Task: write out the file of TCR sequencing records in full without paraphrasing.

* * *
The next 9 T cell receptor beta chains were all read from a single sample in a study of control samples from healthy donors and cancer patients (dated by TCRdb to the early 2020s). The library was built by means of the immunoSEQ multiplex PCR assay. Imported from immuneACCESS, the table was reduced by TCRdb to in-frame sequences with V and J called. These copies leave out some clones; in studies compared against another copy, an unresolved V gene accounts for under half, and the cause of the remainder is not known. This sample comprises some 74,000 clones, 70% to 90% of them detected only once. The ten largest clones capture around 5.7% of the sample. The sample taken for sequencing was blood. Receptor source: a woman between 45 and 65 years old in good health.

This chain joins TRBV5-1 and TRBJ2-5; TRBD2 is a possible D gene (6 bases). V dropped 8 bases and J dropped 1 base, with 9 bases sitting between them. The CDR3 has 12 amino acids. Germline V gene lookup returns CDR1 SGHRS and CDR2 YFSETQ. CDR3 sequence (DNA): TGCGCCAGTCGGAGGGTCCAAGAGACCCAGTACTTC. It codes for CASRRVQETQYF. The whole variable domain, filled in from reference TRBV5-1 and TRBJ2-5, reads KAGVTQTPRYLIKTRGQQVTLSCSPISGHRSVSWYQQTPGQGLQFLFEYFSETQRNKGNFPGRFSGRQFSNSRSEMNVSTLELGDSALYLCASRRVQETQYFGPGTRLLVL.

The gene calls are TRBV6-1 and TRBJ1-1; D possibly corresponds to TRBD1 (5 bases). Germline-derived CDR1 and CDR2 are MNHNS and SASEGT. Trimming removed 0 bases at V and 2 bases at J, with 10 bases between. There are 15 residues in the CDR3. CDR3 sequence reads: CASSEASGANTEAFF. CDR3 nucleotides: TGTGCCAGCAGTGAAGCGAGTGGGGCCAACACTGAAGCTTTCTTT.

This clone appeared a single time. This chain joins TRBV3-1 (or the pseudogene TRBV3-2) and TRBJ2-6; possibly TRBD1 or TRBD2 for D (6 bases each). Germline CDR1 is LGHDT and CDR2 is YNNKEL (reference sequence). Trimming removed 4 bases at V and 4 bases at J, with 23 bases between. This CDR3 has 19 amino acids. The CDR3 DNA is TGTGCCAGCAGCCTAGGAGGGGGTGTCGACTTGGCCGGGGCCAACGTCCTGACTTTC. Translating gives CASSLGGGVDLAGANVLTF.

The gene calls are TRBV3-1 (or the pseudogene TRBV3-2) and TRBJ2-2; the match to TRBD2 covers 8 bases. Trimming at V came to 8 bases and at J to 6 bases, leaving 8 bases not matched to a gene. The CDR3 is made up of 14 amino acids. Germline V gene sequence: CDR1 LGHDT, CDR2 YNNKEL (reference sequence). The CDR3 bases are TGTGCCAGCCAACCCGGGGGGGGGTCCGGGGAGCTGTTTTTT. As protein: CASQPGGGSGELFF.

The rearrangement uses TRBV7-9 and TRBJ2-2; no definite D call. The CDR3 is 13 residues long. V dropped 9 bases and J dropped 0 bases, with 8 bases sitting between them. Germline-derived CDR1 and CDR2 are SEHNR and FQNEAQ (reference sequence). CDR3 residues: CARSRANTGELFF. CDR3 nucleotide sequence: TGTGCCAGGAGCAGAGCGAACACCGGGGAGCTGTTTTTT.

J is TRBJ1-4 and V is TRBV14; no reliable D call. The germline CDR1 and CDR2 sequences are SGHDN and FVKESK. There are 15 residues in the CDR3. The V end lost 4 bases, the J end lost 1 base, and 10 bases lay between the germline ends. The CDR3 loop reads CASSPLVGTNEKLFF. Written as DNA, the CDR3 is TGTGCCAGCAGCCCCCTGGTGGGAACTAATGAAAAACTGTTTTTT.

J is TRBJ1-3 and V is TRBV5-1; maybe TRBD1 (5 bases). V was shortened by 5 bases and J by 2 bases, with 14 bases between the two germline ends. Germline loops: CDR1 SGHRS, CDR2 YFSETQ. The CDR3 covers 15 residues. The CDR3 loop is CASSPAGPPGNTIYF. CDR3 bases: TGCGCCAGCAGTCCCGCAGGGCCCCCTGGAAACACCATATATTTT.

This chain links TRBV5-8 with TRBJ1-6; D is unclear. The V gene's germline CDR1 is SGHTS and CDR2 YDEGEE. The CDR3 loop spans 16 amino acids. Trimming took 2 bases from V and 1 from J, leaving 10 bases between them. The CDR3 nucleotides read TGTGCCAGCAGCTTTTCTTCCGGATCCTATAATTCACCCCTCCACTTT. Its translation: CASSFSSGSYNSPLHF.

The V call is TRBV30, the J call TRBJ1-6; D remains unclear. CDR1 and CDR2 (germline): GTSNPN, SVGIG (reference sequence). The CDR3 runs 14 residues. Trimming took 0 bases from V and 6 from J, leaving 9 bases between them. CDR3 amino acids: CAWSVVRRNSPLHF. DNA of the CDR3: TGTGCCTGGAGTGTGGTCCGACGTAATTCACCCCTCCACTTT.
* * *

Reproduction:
The next 9 T cell receptor beta chains were all read from a single sample in a study of control samples from healthy donors and cancer patients (dated by TCRdb to the early 2020s). The library was built by means of the immunoSEQ multiplex PCR assay. Imported from immuneACCESS, the table was reduced by TCRdb to in-frame sequences with V and J called. These copies leave out some clones; in studies compared against another copy, an unresolved V gene accounts for under half, and the cause of the remainder is not known. This sample comprises some 74,000 clones, 70% to 90% of them detected only once. The ten largest clones capture around 5.7% of the sample. The sample taken for sequencing was blood. Receptor source: a woman between 45 and 65 years old in good health.

This chain joins TRBV5-1 and TRBJ2-5; TRBD2 is a possible D gene (6 bases). V dropped 8 bases and J dropped 1 base, with 9 bases sitting between them. The CDR3 has 12 amino acids. Germline V gene lookup returns CDR1 SGHRS and CDR2 YFSETQ. CDR3 sequence (DNA): TGCGCCAGTCGGAGGGTCCAAGAGACCCAGTACTTC. It codes for CASRRVQETQYF. The whole variable domain, filled in from reference TRBV5-1 and TRBJ2-5, reads KAGVTQTPRYLIKTRGQQVTLSCSPISGHRSVSWYQQTPGQGLQFLFEYFSETQRNKGNFPGRFSGRQFSNSRSEMNVSTLELGDSALYLCASRRVQETQYFGPGTRLLVL.

The gene calls are TRBV6-1 and TRBJ1-1; D possibly corresponds to TRBD1 (5 bases). Germline-derived CDR1 and CDR2 are MNHNS and SASEGT. Trimming removed 0 bases at V and 2 bases at J, with 10 bases between. There are 15 residues in the CDR3. CDR3 sequence reads: CASSEASGANTEAFF. CDR3 nucleotides: TGTGCCAGCAGTGAAGCGAGTGGGGCCAACACTGAAGCTTTCTTT.

This clone appeared a single time. This chain joins TRBV3-1 (or the pseudogene TRBV3-2) and TRBJ2-6; possibly TRBD1 or TRBD2 for D (6 bases each). Germline CDR1 is LGHDT and CDR2 is YNNKEL (reference sequence). Trimming removed 4 bases at V and 4 bases at J, with 23 bases between. This CDR3 has 19 amino acids. The CDR3 DNA is TGTGCCAGCAGCCTAGGAGGGGGTGTCGACTTGGCCGGGGCCAACGTCCTGACTTTC. Translating gives CASSLGGGVDLAGANVLTF.

The gene calls are TRBV3-1 (or the pseudogene TRBV3-2) and TRBJ2-2; the match to TRBD2 covers 8 bases. Trimming at V came to 8 bases and at J to 6 bases, leaving 8 bases not matched to a gene. The CDR3 is made up of 14 amino acids. Germline V gene sequence: CDR1 LGHDT, CDR2 YNNKEL (reference sequence). The CDR3 bases are TGTGCCAGCCAACCCGGGGGGGGGTCCGGGGAGCTGTTTTTT. As protein: CASQPGGGSGELFF.

The rearrangement uses TRBV7-9 and TRBJ2-2; no definite D call. The CDR3 is 13 residues long. V dropped 9 bases and J dropped 0 bases, with 8 bases sitting between them. Germline-derived CDR1 and CDR2 are SEHNR and FQNEAQ (reference sequence). CDR3 residues: CARSRANTGELFF. CDR3 nucleotide sequence: TGTGCCAGGAGCAGAGCGAACACCGGGGAGCTGTTTTTT.

J is TRBJ1-4 and V is TRBV14; no reliable D call. The germline CDR1 and CDR2 sequences are SGHDN and FVKESK. There are 15 residues in the CDR3. The V end lost 4 bases, the J end lost 1 base, and 10 bases lay between the germline ends. The CDR3 loop reads CASSPLVGTNEKLFF. Written as DNA, the CDR3 is TGTGCCAGCAGCCCCCTGGTGGGAACTAATGAAAAACTGTTTTTT.

J is TRBJ1-3 and V is TRBV5-1; maybe TRBD1 (5 bases). V was shortened by 5 bases and J by 2 bases, with 14 bases between the two germline ends. Germline loops: CDR1 SGHRS, CDR2 YFSETQ. The CDR3 covers 15 residues. The CDR3 loop is CASSPAGPPGNTIYF. CDR3 bases: TGCGCCAGCAGTCCCGCAGGGCCCCCTGGAAACACCATATATTTT.

This chain links TRBV5-8 with TRBJ1-6; D is unclear. The V gene's germline CDR1 is SGHTS and CDR2 YDEGEE. The CDR3 loop spans 16 amino acids. Trimming took 2 bases from V and 1 from J, leaving 10 bases between them. The CDR3 nucleotides read TGTGCCAGCAGCTTTTCTTCCGGATCCTATAATTCACCCCTCCACTTT. Its translation: CASSFSSGSYNSPLHF.

The V call is TRBV30, the J call TRBJ1-6; D remains unclear. CDR1 and CDR2 (germline): GTSNPN, SVGIG (reference sequence). The CDR3 runs 14 residues. Trimming took 0 bases from V and 6 from J, leaving 9 bases between them. CDR3 amino acids: CAWSVVRRNSPLHF. DNA of the CDR3: TGTGCCTGGAGTGTGGTCCGACGTAATTCACCCCTCCACTTT.